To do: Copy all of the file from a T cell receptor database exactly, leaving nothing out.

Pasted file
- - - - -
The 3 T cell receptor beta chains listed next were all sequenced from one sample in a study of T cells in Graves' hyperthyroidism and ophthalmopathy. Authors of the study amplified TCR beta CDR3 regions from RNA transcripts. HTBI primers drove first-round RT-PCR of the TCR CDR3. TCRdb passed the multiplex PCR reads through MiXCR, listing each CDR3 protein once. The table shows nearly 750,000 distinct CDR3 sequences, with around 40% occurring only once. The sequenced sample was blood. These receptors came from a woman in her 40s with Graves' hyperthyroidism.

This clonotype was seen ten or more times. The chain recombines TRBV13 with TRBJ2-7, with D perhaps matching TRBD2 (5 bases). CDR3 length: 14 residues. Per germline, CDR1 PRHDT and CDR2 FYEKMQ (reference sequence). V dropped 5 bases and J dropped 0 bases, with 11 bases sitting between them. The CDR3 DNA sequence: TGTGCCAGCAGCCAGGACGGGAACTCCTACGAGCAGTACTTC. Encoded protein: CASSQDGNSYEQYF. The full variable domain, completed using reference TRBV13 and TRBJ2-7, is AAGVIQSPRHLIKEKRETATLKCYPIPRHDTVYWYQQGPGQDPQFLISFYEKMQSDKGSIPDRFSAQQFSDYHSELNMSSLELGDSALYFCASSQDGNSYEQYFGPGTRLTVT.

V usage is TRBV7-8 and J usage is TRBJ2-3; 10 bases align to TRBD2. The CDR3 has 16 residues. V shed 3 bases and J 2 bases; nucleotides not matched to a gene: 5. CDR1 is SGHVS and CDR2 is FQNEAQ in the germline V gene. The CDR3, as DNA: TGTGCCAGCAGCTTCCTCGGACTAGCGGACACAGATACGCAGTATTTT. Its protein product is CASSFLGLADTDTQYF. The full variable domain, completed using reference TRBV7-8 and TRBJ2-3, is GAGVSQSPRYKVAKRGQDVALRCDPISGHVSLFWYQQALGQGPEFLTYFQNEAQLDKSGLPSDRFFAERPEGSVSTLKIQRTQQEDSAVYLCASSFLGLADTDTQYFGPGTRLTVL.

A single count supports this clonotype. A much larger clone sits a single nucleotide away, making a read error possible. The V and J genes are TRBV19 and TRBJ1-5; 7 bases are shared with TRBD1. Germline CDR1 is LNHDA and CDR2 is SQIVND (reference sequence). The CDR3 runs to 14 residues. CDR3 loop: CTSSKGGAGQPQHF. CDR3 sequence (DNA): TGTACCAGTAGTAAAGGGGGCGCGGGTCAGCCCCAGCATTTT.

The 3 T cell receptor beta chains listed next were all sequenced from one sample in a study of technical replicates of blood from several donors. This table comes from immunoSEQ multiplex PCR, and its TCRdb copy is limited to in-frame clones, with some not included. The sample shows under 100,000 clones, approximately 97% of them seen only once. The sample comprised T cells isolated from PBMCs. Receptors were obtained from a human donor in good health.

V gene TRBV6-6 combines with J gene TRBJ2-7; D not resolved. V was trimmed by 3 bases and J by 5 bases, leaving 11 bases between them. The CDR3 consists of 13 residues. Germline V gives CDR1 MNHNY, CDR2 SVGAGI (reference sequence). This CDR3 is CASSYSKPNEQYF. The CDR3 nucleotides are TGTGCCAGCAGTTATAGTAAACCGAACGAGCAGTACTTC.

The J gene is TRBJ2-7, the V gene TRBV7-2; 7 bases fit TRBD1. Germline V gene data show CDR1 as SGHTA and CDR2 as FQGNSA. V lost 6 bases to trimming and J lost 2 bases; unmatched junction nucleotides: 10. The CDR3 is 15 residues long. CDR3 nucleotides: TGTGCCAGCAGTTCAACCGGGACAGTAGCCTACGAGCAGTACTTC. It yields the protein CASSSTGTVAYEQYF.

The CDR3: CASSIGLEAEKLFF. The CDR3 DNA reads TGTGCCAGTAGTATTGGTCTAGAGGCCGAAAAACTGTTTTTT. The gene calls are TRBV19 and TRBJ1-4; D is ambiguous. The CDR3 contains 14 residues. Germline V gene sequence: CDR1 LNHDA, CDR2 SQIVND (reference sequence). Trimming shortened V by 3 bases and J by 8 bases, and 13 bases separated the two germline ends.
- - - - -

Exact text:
The 3 T cell receptor beta chains listed next were all sequenced from one sample in a study of T cells in Graves' hyperthyroidism and ophthalmopathy. Authors of the study amplified TCR beta CDR3 regions from RNA transcripts. HTBI primers drove first-round RT-PCR of the TCR CDR3. TCRdb passed the multiplex PCR reads through MiXCR, listing each CDR3 protein once. The table shows nearly 750,000 distinct CDR3 sequences, with around 40% occurring only once. The sequenced sample was blood. These receptors came from a woman in her 40s with Graves' hyperthyroidism.

This clonotype was seen ten or more times. The chain recombines TRBV13 with TRBJ2-7, with D perhaps matching TRBD2 (5 bases). CDR3 length: 14 residues. Per germline, CDR1 PRHDT and CDR2 FYEKMQ (reference sequence). V dropped 5 bases and J dropped 0 bases, with 11 bases sitting between them. The CDR3 DNA sequence: TGTGCCAGCAGCCAGGACGGGAACTCCTACGAGCAGTACTTC. Encoded protein: CASSQDGNSYEQYF. The full variable domain, completed using reference TRBV13 and TRBJ2-7, is AAGVIQSPRHLIKEKRETATLKCYPIPRHDTVYWYQQGPGQDPQFLISFYEKMQSDKGSIPDRFSAQQFSDYHSELNMSSLELGDSALYFCASSQDGNSYEQYFGPGTRLTVT.

V usage is TRBV7-8 and J usage is TRBJ2-3; 10 bases align to TRBD2. The CDR3 has 16 residues. V shed 3 bases and J 2 bases; nucleotides not matched to a gene: 5. CDR1 is SGHVS and CDR2 is FQNEAQ in the germline V gene. The CDR3, as DNA: TGTGCCAGCAGCTTCCTCGGACTAGCGGACACAGATACGCAGTATTTT. Its protein product is CASSFLGLADTDTQYF. The full variable domain, completed using reference TRBV7-8 and TRBJ2-3, is GAGVSQSPRYKVAKRGQDVALRCDPISGHVSLFWYQQALGQGPEFLTYFQNEAQLDKSGLPSDRFFAERPEGSVSTLKIQRTQQEDSAVYLCASSFLGLADTDTQYFGPGTRLTVL.

A single count supports this clonotype. A much larger clone sits a single nucleotide away, making a read error possible. The V and J genes are TRBV19 and TRBJ1-5; 7 bases are shared with TRBD1. Germline CDR1 is LNHDA and CDR2 is SQIVND (reference sequence). The CDR3 runs to 14 residues. CDR3 loop: CTSSKGGAGQPQHF. CDR3 sequence (DNA): TGTACCAGTAGTAAAGGGGGCGCGGGTCAGCCCCAGCATTTT.

The 3 T cell receptor beta chains listed next were all sequenced from one sample in a study of technical replicates of blood from several donors. This table comes from immunoSEQ multiplex PCR, and its TCRdb copy is limited to in-frame clones, with some not included. The sample shows under 100,000 clones, approximately 97% of them seen only once. The sample comprised T cells isolated from PBMCs. Receptors were obtained from a human donor in good health.

V gene TRBV6-6 combines with J gene TRBJ2-7; D not resolved. V was trimmed by 3 bases and J by 5 bases, leaving 11 bases between them. The CDR3 consists of 13 residues. Germline V gives CDR1 MNHNY, CDR2 SVGAGI (reference sequence). This CDR3 is CASSYSKPNEQYF. The CDR3 nucleotides are TGTGCCAGCAGTTATAGTAAACCGAACGAGCAGTACTTC.

The J gene is TRBJ2-7, the V gene TRBV7-2; 7 bases fit TRBD1. Germline V gene data show CDR1 as SGHTA and CDR2 as FQGNSA. V lost 6 bases to trimming and J lost 2 bases; unmatched junction nucleotides: 10. The CDR3 is 15 residues long. CDR3 nucleotides: TGTGCCAGCAGTTCAACCGGGACAGTAGCCTACGAGCAGTACTTC. It yields the protein CASSSTGTVAYEQYF.

The CDR3: CASSIGLEAEKLFF. The CDR3 DNA reads TGTGCCAGTAGTATTGGTCTAGAGGCCGAAAAACTGTTTTTT. The gene calls are TRBV19 and TRBJ1-4; D is ambiguous. The CDR3 contains 14 residues. Germline V gene sequence: CDR1 LNHDA, CDR2 SQIVND (reference sequence). Trimming shortened V by 3 bases and J by 8 bases, and 13 bases separated the two germline ends.